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Lethbridge Herald Newspaper Archives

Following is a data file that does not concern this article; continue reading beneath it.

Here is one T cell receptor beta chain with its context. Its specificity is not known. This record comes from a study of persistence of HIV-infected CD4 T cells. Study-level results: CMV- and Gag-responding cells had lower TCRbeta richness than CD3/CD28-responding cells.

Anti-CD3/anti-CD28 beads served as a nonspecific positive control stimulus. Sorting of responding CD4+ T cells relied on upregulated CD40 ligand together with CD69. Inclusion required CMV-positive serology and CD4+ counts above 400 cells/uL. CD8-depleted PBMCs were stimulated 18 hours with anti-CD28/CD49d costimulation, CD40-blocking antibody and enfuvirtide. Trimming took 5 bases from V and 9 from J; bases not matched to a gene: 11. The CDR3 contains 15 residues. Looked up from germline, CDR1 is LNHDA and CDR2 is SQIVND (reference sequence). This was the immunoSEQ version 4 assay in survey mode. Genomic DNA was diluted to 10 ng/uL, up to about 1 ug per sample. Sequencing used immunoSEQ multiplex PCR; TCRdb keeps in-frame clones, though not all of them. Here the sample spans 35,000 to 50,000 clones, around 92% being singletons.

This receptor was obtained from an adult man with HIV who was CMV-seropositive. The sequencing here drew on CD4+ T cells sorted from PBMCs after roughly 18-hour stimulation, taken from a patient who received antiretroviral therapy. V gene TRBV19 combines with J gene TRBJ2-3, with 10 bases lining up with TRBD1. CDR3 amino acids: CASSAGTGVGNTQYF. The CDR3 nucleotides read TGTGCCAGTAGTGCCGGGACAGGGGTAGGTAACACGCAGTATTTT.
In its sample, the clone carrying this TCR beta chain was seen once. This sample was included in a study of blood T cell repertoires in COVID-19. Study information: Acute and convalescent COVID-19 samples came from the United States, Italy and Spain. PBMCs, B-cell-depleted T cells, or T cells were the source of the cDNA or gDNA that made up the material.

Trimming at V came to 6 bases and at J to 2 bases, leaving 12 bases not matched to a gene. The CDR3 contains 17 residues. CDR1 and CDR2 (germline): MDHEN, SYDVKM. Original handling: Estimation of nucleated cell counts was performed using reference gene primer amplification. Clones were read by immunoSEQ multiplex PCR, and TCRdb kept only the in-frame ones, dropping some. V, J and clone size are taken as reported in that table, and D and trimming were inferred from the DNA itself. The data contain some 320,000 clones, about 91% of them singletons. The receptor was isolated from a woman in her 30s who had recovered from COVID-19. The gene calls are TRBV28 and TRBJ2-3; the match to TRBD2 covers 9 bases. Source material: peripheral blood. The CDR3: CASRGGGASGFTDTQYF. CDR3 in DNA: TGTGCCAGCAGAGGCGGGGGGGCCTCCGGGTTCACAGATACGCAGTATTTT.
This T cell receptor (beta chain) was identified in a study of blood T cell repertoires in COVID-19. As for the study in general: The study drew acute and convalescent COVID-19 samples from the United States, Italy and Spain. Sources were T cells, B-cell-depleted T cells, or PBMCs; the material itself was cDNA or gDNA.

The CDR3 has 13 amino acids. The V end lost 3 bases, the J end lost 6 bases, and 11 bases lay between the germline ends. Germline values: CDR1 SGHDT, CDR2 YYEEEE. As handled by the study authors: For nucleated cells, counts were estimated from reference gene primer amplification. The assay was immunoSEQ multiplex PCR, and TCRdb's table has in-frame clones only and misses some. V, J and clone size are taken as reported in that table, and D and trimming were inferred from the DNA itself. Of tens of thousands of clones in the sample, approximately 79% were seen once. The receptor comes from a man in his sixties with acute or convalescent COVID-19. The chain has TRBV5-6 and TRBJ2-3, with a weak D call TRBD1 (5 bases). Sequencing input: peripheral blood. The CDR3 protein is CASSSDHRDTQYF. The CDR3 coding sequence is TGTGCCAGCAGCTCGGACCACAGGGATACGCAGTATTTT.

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Lethbridge Herald, The (Newspaper) - April 23, 1974, Lethbridge, Alberta Tuvtday, April LCI tiDmuue Railway relocation bill introduced Dateline Alberta Chairman won't resign FORT McMURRAY (CP) Chairman Chuck Knight of the Fort McMurray board of administrators said Monday he has refused to submit to a request that he resign his seat because of allegations that he voted improperly on matters concerning the board. The board received a letter in March from Ralph Levy of Fort McMurray, who suggested Mr. Knight, an employee of Great Canadian Oil Sands had voted on applications by Athabasca Realty, a subsidiary of the oil company. The letter said Mr. Knight lived in a house owned by Athabasca Realty. "I will leave it up to the supreme court to decide that the seat should be said Mr. Knight, after consulting the board. Three jailed for fraud EDMONTON (CP) A week-long fraud trial ended Monday with two-year jail terms for three men and in fines for Zaritec Industries Ltd., with which they were associated. Mr. Justice Donald Bowen of Alberta Supreme Court sentenced John George Bury, 34, of Sherwood Park, Brian Wayne Farrell, 34, of Calgary, and James Stanley Shukin, 32 of Calgary, to two-year terms. Mr Bury was president of the company and the two others were salesmen. Mr. Justice Bowen found the men and the company guilty of four of seven fraud charges laid against them. Pioneer printer dies CALGARY (CP) Funeral services will be held today for A. P. (Art) Halpen, a pioneer printer in Western Canada. He died Friday at 85. A 56-year employee of the Albertan, he was credited with originating and nuturing the idea of creating the South Side Mirror, a weekly newspaper in south Calgary, which he put together for several years. Zebra search goes on SAN FRANCISCO (AP) Despite mounting protests and court challenges, police are continuing their stpp-and- search of young blacks in their hunt for the Zebra killer. More than 435 black men have been stopped since the systematic street questioning began last Wednesday, Police Lieut. William O'Connor said Monday. He said police plan to call in 125 reservists to replace desk officers needed for Operation Zebra, the code- name police have given the case. About 250 demonstrators, mostly young whites, picketed city hall Monday evening pro- testing the searches and Mayor Joseph Alioto, who authorized them. The noisy crowd taunted Alioto as he emerged from the building and pounded his car with their fists. GENERAL FARM Presents The Weather SUNRISE WEDNESDAY SUNSET Edmonton 54 35 Grande Prairie 49 36 .01 Banff........... 55 32 Calgary......... 65 40 Victoria 52 45 .11 Penticton 62 46 Prince George 54 35 Kamloops....... 55 39 .19 Vancouver...... 54 "45 .08 Saskatoon....... 56 41 Regina 52 33 Winnipeg 40 26 Toronto......... 64 42 .57 68 47 .01 Montreal......67 51 .10 St. John's....... 41 27 Halifax......... 55 38 .08 Charlottetown 46 40 .24 Fredericton..... 67 44 .29 Chicago 62 ,1 New York 78 59 .12 Miami.......... 82 76 Los Angeles..... 76 54 Las Vegas.....86 59 Phoenix 93 65 Honolulu.......83 72 Athens 6-1 52 Rome........64 46 Paris...... 57 45 London......... 54 41 Berlin......... 55 37 Amsterdam..... 54 46 Moscow .......'.36 25 Stockholm 50 39 Rio de Janeiro 90 63 Tokyo.......... 68 55 H L Pre Lethbridge...... 68 38 Pincher Creek... 65 37 Medicine Hat 67 52 FORECAST: Lethbridge Calgary Medicine Hat Regions Mainly cloudy today with a few showers. Winds northwest 15 to 20 this afternoon. Highs 55 to 60. Sunny on Wednesday. Lows near 35. Highs 55 to 60. Columbia Kootenay Today mostly cloudy with a few showers clearing during the evening. Wednesday sunny with cloudy intervals. A little warmer. Highs today in the mid-50s, lows tonight in the mid and low 30s. Highs Wednesday around 60. MONTANA East of Continental Divide Partly cloudy today and Wednesday. Widely scattered showers west this afternoon spreading into east tonight and Wednesday. Cooler Wednesday. Highs today 65 to 75. Lows tonight 40s. Highs Wednesday 60s. West of Continental Divide Variable cloudiness with scattered showers today and Wednesday. Highs both days mostly 60s. Low tonight 35 to 45. MISKIN SCRAPERS Easy Loading and Accurate Spreading 4.8 Yards or 7 Yards Use Your Wheel Tractor to Level Land or Dig Dug-Outs A load will arriving soonl at... GENERAL FARM SUPPLIES Courts Highway Box 1202 Phone 326-1141 Legislation designed to help remove railways from core areas of cities OTTAWA (CP) After months of talking about it, Ur- ban Affairs Minister Ron Bas- ford has introduced legislation designed to help remove rail- ways from the core areas of cities. The proposed legislation, in- troduced in the Commons Monday, provides for federal expropriation, if necessary, of railway rights-of-way, terminals and yards within cities. For the first time, a federal agency transport be able to order the relocation or rerouting of a rail line within a city. Mr. Basford told reporters that cities such as Vancouver, Edmonton, Sudbury, Ont., and Winnipeg now are working on plans for such relocation. The proposed legislation is designed to make immensely valuable land in core areas, now taken up by railways, available for development. Rail lines, terminals and yards would be relocated out- side the cities, where land was cheaper and where space was more available. The relocation bill also pro- vides for more federal money for grade crossings and grade separations. It takes into account the greater cost of providing a safe crossing of railway tracks for motor vehicles and pedestrians, Transport Minister Jean Marchand told reporters. Mr. Basford said his proposal, assuming it is adopted by Parliament, might cost million over a five- year period. This money would be in the form of grants for crossings and relocations. It does not cover ex- propriation, which would be done by the public works de- partment, when necessary.1 A municipality, in conjunction with a provincial government, might decide that it wants to make better use of railway-held land inside its borders. It would apply to the transport and urban affairs departments for grants of up to 50 per cent of the total cost to draft plans. Plans might involve the use of railway rights-of-way for rapid transit, use by two rail- ways of one set of tracks, relo- cation of yards and terminals, discontinuance of railway operations is a specified area, closing of railway crossings or other things. The federal cabinet would study the completed plans and, if approved, would inform the transport commission that it was prepared to authorize a re- location grant. Then the commission would consider the plans, perhaps having public and the onus would be on the applicants to prove the public interest would be served by the proposed plan. Among other things, the commission must ensure that Rocked by blast Debris and broken glass litter the street Monday after a gas explosion and fire rocked a 26-storey commercial building at 312 E. 46th St., not far from the United Nations in New York City. At least 40 per- sons were injured when the blast damaged nearby luxury apartment buildings. SLA death threat note received SACRAMENTO, Calif. (AP) A man purporting to be "General Pax of the Sym- bionese Liberation Army (SLA) vowed in messages to a Sacramento newspaper Monday that five California police officers would be slain for any SLA member killed. "The Symbipnese Liberation Army will not allow itself to be slaughtered by the Fascist forces who suppress us ''said a printed message received by the Sacramento Bee. The statement and an accompanying tape recording were sent to FBI headquarters in Washington for analysis. John Reed, agent in charge of the Sacramento FBI office, said the two messages da not follow the pattern of known communiques from the SLA, which claims responsibility for the Feb. 4 kidnapping of newspaper heiress Patricia Hearst. But he said the FBI cannot assume they are not authentic. "Since the life of the victim is still in jeopardy and the lives of police officers are in jeopardy, we can't take that Reed said. The package, delivered to the newspaper in the mail, contained nothing to verify that it was from the SLA, Bee executives said. The package bore an April 19 postmark from Berkeley, 80 miles southwest, where the Hearst kidnapping occurred. .The name General Pax has not appeared on. any of the earlier SLA communications and the style was different from earlier messages believed to be from the SLA. There was no reference to Miss Hearst. On the tape, a maYi calling himself General Pax said the messages, were sent to The Bee since "you represent the capital of the State of California. any railway involved in the proposal will neither gain nor lose from relocation or rerouting. The commission could ap- prove or reject a proposal, or- der changes, recommend a relocation grant or even government expropriation of the property involved. On the commission's recom- mendation the urban affairs minister could authorize pay- ment of up to 50 per cent of the net cost of railway relocation or rerouting. The net cost would take into account the value of the land being vacated, compared with the value of the relocation land. Mr. Basford said the latter probably would be considerably cheaper than the former. The proposed legislation would provide more money for railway crossings through improvement of old provisions and through a new proposal. The federal assistance can range from million to several million, depending on the circumstances. Another provision of the proposed legislation makes grants of up to 80" per cent available for the placjng of revolving lights on locomotives. A statement from Mr. Bas- ford's office said "research has indicated that such lights would serve as an additional method of warning of the approach of trains at level crossings." Rabin replaces Meir as Israeli leader TEL AVIV gov- ernment Labor party has named Yitzhak Rabin, former Israeli chief of staff and am- bassador to the United States, to replace Golda Meir, as pre- mier and try to form a new government. After his nomination Monday, Rabin pledged to continue "exhausting every possibility of peace" with the Arabs. Rabin is regarded as a dove and party officials said they are pleased with the prospect of a flexible premier. Mrs. Meir resigned two weeks ago, saying she was "exhausted" and "at the end of my road" in her struggle to calm the national political turmoil which has engulfed Israel since the end of the October war against the Arabs. Rab'n, who entered politics only last year, beat Informa- tcon Minister Shimon Peres for the nomination by a vote of 298 to 254, officials said. Rabin told the party central committee that Israel has reached a first stage in dis- engaging forces with Egypt "and there will be further stages, and we must not despair of the chances, however slight, of a settlement with Syria as well." But Rabin noted that "Syria is waging an incessant war against us." He warned that in trying to pull together a new coalition government the Israeli leadership must keep the fighting with Syria in mind. And he cautioned that if he cannot set up a coalition cabi- net, it will mean new elections soon. Israel must nurture its rela- tions with the United States, Rabin said, "but above all we must preserve our existence even if not all our moves are understood by our friends." "I am the son of a Russian immigrant who travelled via the United States to reach the land of Israel with the Hebrew Brigade" of volunteers serving the British army in the Second World War, he said. "It is now the turn of the sons of the founding fathers." The nomination still left Ra- bin far short of forming a new coalition government from Is- rael's badly split political par- ties. He has just over six weeks to succeed, surrender to another candidate, or leave Mrs. Meir as caretaker premier until new elections can be scheduled, under Israeli law. Rabin won the party's back- ing only hours after a retired senior general accused him of trying to resign his command on the eve of the 1967 war. Rabin later led Israel to a stunning six-day victory over Egypt, Syria and Jordan, but former air force commander Ezer Weizman said Rabin was incapable of making decisions under strain. Rabin did not deny the allegation but said he gave up his command to Weizman for only 24 hours to rest two weeks before the fighting. Weizman supports the right- wing opposition. Why Can't You Use Good English A well-known publisher reports there are simple techniques in using everyday English, which can pay you real dividends in social and business advancements by helping you to express your ideas in a more interesting and convincing manner. According to this publisher, many people do not realize how important it is to know how to use effective English. Whether in business, at social functions or even in casual conversation with strangers, there are ways you can use the English language to make a good impression each time you speak or write. To acquaint the readers of this paper with the easy-to- follow rules for developing skill m everyday English, the publishers have printed full details of their interesting self-training method in a 32- page booklet, "How You Can Gain a Command of Good which will be mailed free to anyone who requests it. No obligation. Simply send your name, address and zip to: English Division, Career Institute, Dept. 628-97, Mundelein, Illinois 60060. (A home study A DVT. More money appeal rejected OTTAWA The Cana- dian Federation of Mayors and Municipalities appealed to the federal cabinet Monday for more money and a bigger share in decision-making. The 29 delegates were as- sured of federal support for more federal-provincial- municipal consultations, but there were no promises about money. "Massive federal aid to municipalities is said a federation brief, pre- sented by President J. W. Bird, mayor of Fredericton. "It must be provided now by a new and designated municipal-provincial share of federal income tax rev- enues." riut both Prime Minister Trudeau and Finance Minister John Turner told the delegates that the provinces cannot es- cape their responsibilities on this question. Ottawa was transferring between billion and billion a year to the provinces, which had responsibility for their municipalities. The brief said property taxes have reached a level where further increases would be virtually indefensible, and municipalities now rely on the federal and provincial governments for 55 per cent of their revenue. Mr. Turner said the latest statistics show that 90 per cent of the money given to municipalities by the provinces is conditional. Home Pitfield Foods Ltd, 1st Avenue and 11th Street South, Lethbridge Wish to inform their Customers that they will be CLOSING Thursday, April 25 at p.m. and will be RE-OPENING Wednesday, May 1st at a.m. in their New and Permanent Location at 3rd Avenue and 3rd Street S. We would like to welcome all our regular and new customers and thank you for your patronage in the past! Staying in Calgary? Stay with friends. Traditional Calgary hospitality starts with us. So the next time you're headed our way call Zenith 6-6014 from anywhere in Alberta for reservations. It's toll free. Or ask your travel agent to reserve a room. Isn't that friendly? Downtown. 9th Ave. and 1st St. next to the Calgary Tower. ;